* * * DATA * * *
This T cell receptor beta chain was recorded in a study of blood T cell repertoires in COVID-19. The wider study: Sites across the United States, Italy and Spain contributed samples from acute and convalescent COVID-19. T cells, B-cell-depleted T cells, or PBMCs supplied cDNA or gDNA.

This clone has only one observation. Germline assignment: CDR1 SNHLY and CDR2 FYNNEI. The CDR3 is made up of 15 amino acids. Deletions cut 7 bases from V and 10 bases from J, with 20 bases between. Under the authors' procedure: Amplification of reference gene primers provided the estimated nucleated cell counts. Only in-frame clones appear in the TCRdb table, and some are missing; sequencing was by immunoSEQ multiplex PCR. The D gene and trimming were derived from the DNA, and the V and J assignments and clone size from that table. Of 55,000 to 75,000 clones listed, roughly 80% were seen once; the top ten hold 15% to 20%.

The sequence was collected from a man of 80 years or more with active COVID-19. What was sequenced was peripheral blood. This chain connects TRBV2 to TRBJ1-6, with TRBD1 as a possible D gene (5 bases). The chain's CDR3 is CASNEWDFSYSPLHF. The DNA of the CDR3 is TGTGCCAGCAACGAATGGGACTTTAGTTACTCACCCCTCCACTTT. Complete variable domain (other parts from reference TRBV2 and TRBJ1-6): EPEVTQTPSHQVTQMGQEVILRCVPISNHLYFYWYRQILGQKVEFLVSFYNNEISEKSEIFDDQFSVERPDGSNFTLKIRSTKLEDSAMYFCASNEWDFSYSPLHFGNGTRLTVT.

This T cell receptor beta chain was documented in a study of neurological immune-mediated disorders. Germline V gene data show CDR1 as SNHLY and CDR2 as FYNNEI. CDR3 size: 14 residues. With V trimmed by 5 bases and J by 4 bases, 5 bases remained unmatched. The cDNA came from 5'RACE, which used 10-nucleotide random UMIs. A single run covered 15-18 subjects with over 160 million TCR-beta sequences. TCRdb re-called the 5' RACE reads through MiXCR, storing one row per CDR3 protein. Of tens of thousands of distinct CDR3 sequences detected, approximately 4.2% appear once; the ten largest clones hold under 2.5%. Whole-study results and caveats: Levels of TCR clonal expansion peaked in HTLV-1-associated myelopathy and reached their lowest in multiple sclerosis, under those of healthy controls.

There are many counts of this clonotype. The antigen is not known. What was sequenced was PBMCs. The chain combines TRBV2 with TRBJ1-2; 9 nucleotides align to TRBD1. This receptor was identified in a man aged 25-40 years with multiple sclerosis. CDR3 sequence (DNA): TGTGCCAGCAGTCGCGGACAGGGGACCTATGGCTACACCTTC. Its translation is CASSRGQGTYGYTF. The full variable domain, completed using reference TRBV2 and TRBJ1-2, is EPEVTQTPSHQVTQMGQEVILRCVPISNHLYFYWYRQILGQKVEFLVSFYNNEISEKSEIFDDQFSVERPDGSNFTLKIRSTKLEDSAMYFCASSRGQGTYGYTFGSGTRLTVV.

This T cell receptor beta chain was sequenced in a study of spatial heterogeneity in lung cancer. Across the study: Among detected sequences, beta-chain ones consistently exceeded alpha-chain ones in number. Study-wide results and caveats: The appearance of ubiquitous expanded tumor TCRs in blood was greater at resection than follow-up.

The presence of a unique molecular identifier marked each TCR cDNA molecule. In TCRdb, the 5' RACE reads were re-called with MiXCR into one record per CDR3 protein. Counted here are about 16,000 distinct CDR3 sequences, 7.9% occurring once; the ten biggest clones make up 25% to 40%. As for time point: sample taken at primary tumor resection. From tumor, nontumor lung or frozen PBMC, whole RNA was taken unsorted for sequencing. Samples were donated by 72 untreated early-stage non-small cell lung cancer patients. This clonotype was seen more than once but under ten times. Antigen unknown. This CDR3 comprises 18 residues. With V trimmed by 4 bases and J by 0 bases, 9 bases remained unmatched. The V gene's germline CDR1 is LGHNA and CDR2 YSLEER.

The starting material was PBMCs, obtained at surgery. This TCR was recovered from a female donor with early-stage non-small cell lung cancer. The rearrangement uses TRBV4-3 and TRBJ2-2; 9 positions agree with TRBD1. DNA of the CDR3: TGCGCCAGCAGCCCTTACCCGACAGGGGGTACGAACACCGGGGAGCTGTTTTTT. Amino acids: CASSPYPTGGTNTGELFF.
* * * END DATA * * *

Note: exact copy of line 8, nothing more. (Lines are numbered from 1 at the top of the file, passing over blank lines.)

The starting material was PBMCs, obtained at surgery. This TCR was recovered from a female donor with early-stage non-small cell lung cancer. The rearrangement uses TRBV4-3 and TRBJ2-2; 9 positions agree with TRBD1. DNA of the CDR3: TGCGCCAGCAGCCCTTACCCGACAGGGGGTACGAACACCGGGGAGCTGTTTTTT. Amino acids: CASSPYPTGGTNTGELFF.